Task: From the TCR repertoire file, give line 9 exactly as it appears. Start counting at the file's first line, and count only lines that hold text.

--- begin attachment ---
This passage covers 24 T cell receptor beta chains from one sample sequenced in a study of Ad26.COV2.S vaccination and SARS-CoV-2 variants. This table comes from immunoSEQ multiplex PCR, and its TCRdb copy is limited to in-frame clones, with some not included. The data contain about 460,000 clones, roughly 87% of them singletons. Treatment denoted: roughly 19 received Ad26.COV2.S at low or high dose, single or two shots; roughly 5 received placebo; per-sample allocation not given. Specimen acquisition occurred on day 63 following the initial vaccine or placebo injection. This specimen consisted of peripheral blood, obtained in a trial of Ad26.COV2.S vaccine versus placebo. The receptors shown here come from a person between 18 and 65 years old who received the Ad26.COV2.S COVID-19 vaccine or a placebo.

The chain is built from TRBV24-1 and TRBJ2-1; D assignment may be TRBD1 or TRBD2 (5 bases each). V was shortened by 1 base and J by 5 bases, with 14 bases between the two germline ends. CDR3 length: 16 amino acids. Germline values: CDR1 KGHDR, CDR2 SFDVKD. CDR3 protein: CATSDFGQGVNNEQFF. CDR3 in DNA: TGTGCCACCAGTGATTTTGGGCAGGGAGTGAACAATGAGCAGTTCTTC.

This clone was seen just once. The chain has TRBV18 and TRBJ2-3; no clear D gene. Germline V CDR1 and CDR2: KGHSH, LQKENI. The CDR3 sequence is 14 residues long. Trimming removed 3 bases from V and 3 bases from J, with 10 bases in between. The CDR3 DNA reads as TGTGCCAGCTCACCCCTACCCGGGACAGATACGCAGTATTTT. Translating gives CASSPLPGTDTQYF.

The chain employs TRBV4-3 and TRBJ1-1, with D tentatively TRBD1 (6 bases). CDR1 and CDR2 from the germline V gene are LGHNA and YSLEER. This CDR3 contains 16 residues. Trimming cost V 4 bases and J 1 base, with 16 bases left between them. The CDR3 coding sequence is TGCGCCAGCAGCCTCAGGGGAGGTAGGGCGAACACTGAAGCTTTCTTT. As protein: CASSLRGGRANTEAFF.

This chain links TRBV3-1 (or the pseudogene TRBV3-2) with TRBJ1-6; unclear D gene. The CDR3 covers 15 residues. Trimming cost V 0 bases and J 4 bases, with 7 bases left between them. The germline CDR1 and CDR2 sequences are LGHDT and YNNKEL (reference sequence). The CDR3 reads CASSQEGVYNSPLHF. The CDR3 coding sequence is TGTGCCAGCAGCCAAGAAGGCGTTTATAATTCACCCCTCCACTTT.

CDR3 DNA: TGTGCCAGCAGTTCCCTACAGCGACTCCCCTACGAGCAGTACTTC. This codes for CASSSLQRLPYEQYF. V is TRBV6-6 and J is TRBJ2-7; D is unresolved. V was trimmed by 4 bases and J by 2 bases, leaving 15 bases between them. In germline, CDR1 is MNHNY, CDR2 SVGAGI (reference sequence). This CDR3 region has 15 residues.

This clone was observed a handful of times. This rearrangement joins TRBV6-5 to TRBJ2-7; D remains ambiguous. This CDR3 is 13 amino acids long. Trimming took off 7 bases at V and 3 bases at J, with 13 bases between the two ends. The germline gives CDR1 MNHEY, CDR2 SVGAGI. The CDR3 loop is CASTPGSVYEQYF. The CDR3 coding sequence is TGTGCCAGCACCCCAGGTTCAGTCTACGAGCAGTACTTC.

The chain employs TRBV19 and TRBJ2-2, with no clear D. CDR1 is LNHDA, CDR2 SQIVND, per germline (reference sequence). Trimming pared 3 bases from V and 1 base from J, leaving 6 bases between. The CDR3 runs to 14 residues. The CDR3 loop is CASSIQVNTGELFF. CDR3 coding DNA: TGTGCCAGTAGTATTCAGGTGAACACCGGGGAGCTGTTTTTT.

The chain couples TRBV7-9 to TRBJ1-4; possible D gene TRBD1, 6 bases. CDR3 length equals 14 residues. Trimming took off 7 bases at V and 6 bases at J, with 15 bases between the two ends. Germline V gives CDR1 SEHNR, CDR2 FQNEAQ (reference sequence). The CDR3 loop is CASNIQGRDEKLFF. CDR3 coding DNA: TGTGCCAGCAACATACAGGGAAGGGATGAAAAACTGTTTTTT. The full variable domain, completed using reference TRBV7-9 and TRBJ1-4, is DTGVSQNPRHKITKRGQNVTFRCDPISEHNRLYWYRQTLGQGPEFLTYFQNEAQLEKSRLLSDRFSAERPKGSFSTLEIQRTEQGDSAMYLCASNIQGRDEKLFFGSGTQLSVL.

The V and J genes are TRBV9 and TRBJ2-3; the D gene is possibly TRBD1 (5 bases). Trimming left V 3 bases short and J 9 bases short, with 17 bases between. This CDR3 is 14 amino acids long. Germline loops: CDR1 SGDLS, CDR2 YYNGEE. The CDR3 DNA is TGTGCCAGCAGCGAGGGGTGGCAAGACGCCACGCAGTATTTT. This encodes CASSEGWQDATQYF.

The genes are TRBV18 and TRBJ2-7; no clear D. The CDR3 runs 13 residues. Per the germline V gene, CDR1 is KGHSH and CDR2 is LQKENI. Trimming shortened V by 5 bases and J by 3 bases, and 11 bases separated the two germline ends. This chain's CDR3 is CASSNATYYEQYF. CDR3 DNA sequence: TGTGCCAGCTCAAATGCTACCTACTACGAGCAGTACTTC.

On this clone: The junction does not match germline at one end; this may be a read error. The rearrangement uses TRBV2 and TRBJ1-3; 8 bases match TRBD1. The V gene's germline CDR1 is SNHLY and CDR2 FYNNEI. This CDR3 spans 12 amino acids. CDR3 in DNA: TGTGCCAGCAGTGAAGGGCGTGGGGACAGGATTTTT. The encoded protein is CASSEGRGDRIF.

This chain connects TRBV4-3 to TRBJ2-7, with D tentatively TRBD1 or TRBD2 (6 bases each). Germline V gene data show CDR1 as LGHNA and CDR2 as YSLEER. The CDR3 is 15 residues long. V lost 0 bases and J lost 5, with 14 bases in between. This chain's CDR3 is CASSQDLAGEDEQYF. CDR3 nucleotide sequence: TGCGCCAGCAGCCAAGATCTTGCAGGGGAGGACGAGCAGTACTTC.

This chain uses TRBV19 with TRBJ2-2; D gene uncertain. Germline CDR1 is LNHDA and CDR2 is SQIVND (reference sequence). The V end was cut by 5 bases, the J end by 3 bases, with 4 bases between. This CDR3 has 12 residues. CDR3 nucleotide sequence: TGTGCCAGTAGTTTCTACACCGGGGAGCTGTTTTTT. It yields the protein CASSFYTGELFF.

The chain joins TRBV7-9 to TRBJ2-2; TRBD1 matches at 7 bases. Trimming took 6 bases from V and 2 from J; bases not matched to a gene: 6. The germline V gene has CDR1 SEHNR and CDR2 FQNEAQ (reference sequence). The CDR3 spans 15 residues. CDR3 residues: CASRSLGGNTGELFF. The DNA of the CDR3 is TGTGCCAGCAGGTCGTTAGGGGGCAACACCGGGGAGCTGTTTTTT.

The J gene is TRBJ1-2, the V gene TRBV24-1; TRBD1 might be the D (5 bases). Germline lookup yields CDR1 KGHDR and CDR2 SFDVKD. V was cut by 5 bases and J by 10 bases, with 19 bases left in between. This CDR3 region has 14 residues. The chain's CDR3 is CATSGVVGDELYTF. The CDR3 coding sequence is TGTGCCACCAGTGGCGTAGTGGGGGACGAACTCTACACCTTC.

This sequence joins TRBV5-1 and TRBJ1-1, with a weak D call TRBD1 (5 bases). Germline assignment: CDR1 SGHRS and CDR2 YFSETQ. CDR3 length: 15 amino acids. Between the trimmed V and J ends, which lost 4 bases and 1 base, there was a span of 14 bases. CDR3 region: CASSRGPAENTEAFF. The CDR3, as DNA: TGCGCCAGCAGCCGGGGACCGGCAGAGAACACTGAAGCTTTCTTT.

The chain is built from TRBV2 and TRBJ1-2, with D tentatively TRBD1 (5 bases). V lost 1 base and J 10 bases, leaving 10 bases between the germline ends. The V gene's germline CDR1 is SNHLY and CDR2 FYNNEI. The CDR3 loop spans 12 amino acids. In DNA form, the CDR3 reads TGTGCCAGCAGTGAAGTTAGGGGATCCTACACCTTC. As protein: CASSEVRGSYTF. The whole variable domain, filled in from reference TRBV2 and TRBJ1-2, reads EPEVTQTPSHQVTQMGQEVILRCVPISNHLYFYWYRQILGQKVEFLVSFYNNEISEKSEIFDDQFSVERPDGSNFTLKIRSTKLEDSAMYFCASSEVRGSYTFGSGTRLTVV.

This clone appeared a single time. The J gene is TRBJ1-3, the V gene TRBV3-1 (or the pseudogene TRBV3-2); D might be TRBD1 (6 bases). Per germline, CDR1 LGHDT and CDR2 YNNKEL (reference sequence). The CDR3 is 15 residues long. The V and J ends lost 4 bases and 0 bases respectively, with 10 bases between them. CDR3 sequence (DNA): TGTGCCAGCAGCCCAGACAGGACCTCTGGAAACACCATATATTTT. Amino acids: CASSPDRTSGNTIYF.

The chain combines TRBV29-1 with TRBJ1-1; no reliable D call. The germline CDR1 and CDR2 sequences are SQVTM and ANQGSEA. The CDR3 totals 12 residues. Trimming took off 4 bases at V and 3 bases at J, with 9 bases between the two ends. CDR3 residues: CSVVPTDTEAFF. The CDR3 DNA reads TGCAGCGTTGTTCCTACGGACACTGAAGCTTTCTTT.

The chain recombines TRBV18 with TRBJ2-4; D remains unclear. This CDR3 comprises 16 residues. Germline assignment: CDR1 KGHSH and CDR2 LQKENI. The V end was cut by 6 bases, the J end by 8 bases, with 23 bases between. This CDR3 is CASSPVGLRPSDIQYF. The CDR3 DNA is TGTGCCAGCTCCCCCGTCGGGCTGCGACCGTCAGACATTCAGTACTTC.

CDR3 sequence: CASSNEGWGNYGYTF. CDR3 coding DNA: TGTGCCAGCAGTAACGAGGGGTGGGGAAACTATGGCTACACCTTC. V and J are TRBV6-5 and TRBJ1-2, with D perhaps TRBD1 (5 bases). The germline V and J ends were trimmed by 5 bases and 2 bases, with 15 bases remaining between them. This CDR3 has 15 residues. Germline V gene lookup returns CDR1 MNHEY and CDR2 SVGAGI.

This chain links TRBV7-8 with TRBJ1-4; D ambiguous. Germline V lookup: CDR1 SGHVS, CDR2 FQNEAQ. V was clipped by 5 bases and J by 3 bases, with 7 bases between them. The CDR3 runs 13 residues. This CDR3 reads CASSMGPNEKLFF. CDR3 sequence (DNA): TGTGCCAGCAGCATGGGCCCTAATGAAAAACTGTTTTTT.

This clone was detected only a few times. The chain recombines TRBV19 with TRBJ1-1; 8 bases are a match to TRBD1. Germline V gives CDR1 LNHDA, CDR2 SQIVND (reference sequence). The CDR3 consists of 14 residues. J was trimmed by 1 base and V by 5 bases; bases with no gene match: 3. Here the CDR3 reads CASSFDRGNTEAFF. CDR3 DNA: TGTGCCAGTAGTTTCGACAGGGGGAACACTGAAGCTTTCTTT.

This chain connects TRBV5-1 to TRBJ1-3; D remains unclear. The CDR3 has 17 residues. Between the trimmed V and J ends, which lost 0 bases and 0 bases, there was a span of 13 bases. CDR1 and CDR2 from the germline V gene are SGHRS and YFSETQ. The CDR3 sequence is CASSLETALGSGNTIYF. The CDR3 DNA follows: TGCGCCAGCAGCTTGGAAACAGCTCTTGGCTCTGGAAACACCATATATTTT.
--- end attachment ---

The chain couples TRBV7-9 to TRBJ1-4; possible D gene TRBD1, 6 bases. CDR3 length equals 14 residues. Trimming took off 7 bases at V and 6 bases at J, with 15 bases between the two ends. Germline V gives CDR1 SEHNR, CDR2 FQNEAQ (reference sequence). The CDR3 loop is CASNIQGRDEKLFF. CDR3 coding DNA: TGTGCCAGCAACATACAGGGAAGGGATGAAAAACTGTTTTTT. The full variable domain, completed using reference TRBV7-9 and TRBJ1-4, is DTGVSQNPRHKITKRGQNVTFRCDPISEHNRLYWYRQTLGQGPEFLTYFQNEAQLEKSRLLSDRFSAERPKGSFSTLEIQRTEQGDSAMYLCASNIQGRDEKLFFGSGTQLSVL.